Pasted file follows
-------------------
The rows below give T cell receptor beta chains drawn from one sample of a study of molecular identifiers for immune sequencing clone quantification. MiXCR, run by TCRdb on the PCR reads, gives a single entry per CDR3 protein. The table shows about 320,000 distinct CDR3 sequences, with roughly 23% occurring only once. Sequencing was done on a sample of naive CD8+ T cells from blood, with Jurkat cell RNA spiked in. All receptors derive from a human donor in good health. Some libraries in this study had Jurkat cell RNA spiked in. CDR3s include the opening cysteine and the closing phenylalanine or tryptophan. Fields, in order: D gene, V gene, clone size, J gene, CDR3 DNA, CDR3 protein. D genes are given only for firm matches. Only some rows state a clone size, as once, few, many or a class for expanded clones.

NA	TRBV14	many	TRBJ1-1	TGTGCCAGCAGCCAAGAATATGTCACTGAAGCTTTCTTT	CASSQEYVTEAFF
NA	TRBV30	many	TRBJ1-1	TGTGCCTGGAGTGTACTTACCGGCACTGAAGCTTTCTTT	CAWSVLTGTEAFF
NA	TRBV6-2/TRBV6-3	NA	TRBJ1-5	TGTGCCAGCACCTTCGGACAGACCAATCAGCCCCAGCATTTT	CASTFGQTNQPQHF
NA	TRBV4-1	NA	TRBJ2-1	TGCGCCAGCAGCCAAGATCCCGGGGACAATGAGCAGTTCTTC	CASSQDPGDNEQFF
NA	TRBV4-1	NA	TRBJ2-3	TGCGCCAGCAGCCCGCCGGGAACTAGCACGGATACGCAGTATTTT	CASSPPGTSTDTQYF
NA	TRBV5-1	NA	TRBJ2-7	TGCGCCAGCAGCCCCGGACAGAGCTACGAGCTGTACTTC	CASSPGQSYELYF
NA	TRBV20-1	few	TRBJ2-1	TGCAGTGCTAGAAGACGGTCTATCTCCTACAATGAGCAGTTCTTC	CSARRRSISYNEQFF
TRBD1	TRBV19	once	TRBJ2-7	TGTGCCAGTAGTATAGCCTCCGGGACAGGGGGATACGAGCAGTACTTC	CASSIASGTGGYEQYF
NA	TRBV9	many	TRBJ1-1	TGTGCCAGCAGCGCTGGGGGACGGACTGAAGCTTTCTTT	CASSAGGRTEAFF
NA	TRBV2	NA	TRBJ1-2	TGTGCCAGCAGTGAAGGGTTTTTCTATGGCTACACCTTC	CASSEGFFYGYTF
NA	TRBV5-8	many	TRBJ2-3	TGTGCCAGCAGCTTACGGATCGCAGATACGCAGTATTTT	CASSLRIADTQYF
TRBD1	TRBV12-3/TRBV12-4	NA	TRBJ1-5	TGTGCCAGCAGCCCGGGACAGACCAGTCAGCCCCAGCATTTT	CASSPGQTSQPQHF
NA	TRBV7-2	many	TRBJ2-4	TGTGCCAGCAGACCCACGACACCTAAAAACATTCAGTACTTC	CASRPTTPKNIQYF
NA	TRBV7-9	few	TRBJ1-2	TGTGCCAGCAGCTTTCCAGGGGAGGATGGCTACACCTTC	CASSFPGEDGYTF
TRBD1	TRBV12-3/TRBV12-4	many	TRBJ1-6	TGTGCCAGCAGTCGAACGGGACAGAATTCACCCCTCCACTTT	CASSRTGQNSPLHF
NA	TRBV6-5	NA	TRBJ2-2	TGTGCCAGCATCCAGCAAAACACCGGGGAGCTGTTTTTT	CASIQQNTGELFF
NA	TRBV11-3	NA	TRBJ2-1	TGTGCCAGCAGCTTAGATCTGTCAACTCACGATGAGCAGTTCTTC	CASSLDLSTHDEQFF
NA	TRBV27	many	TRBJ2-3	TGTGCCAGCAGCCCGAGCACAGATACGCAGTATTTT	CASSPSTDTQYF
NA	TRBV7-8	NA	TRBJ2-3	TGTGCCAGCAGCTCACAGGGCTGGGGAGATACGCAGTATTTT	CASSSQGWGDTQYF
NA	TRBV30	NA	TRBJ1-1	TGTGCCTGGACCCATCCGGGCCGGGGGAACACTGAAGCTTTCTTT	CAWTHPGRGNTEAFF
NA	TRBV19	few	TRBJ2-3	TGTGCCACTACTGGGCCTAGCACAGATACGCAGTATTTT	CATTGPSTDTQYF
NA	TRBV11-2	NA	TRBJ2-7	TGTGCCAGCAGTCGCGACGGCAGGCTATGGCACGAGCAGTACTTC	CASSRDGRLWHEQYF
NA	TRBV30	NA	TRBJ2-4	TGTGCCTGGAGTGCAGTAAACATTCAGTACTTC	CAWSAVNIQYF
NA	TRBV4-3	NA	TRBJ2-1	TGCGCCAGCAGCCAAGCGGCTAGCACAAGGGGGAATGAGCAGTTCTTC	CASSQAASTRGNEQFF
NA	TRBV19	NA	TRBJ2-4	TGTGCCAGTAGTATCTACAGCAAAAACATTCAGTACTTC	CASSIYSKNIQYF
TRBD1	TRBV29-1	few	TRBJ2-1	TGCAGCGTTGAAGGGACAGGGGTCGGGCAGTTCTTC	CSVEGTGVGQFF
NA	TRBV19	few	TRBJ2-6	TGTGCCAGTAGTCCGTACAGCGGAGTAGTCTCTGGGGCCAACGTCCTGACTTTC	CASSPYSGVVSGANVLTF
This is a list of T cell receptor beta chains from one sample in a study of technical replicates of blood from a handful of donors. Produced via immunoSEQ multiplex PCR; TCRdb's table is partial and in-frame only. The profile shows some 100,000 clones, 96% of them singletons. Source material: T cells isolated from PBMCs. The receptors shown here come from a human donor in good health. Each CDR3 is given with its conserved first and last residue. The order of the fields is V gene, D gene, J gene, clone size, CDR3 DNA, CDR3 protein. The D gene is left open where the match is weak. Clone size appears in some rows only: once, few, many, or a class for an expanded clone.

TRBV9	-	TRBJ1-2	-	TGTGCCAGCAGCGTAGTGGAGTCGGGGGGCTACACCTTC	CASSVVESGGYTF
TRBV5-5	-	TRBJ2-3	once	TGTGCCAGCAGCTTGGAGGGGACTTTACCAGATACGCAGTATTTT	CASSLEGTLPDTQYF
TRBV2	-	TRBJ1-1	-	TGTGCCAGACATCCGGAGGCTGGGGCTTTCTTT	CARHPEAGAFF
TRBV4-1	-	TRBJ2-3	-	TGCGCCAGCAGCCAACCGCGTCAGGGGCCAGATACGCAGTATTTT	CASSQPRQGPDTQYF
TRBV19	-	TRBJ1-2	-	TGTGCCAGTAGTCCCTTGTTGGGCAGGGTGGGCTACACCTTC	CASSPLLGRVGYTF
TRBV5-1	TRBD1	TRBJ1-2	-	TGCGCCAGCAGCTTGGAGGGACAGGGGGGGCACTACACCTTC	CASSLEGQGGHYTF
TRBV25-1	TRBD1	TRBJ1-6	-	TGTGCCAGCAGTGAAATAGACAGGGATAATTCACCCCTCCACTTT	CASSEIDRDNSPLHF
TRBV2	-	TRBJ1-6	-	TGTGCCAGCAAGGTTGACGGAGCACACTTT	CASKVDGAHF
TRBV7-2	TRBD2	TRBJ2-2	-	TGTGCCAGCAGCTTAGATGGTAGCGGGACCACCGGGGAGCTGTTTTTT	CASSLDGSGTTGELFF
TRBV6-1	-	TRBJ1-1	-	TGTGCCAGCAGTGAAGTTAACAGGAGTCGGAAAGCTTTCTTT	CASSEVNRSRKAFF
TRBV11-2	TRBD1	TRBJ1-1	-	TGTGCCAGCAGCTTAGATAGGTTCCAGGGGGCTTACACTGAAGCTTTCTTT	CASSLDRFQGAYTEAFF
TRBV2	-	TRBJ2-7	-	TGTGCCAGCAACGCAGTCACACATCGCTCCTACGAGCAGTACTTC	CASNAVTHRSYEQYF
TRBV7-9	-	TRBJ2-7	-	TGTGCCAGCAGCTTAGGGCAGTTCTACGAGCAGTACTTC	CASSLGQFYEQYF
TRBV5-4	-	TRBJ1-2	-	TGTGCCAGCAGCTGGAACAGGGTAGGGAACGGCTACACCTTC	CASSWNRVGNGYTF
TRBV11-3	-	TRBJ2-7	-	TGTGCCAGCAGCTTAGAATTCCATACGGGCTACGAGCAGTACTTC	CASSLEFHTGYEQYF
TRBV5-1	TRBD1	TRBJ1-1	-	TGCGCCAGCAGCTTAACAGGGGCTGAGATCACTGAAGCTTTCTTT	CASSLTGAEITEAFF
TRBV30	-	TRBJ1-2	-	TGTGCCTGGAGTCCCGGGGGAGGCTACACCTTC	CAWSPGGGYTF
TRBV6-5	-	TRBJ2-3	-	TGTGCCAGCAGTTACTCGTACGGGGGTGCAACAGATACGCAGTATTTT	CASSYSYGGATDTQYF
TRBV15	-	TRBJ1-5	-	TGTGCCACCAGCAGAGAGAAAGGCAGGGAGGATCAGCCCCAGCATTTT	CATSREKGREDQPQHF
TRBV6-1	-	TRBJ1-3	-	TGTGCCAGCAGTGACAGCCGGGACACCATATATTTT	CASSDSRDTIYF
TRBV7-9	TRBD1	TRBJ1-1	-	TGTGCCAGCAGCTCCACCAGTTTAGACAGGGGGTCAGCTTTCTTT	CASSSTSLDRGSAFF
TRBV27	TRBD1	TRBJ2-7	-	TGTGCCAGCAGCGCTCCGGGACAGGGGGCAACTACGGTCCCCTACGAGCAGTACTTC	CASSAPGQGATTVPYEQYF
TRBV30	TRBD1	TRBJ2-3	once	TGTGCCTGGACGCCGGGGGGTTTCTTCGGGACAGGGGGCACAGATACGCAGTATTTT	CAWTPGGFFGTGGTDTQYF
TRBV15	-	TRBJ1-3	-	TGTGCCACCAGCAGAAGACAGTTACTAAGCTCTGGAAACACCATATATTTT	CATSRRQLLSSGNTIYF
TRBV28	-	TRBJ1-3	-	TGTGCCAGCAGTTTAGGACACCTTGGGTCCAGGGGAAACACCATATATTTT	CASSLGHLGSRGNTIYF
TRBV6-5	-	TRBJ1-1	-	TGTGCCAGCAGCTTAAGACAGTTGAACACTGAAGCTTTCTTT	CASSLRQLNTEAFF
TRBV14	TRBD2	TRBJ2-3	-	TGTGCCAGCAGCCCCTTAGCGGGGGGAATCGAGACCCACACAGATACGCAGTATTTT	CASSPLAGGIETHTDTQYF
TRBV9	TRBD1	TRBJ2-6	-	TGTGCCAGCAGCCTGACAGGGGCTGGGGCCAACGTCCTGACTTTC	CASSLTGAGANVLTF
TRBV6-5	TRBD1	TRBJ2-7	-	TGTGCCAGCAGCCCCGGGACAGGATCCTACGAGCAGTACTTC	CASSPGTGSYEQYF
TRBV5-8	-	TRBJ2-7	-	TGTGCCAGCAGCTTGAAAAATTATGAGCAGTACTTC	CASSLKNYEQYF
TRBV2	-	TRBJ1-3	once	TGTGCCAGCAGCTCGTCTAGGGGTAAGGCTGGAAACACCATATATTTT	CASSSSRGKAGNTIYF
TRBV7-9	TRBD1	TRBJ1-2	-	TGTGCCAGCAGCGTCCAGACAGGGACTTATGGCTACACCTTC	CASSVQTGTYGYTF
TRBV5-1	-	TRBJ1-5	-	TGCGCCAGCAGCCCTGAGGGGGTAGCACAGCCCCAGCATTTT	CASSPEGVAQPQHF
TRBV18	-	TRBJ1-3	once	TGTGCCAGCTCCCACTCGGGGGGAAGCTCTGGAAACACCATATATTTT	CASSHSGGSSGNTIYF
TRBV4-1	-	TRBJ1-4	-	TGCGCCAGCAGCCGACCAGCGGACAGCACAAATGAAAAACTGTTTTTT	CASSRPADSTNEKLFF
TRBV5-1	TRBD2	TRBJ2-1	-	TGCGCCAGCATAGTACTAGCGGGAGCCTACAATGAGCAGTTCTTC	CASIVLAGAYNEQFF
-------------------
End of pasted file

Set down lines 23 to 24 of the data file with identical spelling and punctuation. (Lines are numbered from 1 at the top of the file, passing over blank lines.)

NA	TRBV11-2	NA	TRBJ2-7	TGTGCCAGCAGTCGCGACGGCAGGCTATGGCACGAGCAGTACTTC	CASSRDGRLWHEQYF
NA	TRBV30	NA	TRBJ2-4	TGTGCCTGGAGTGCAGTAAACATTCAGTACTTC	CAWSAVNIQYF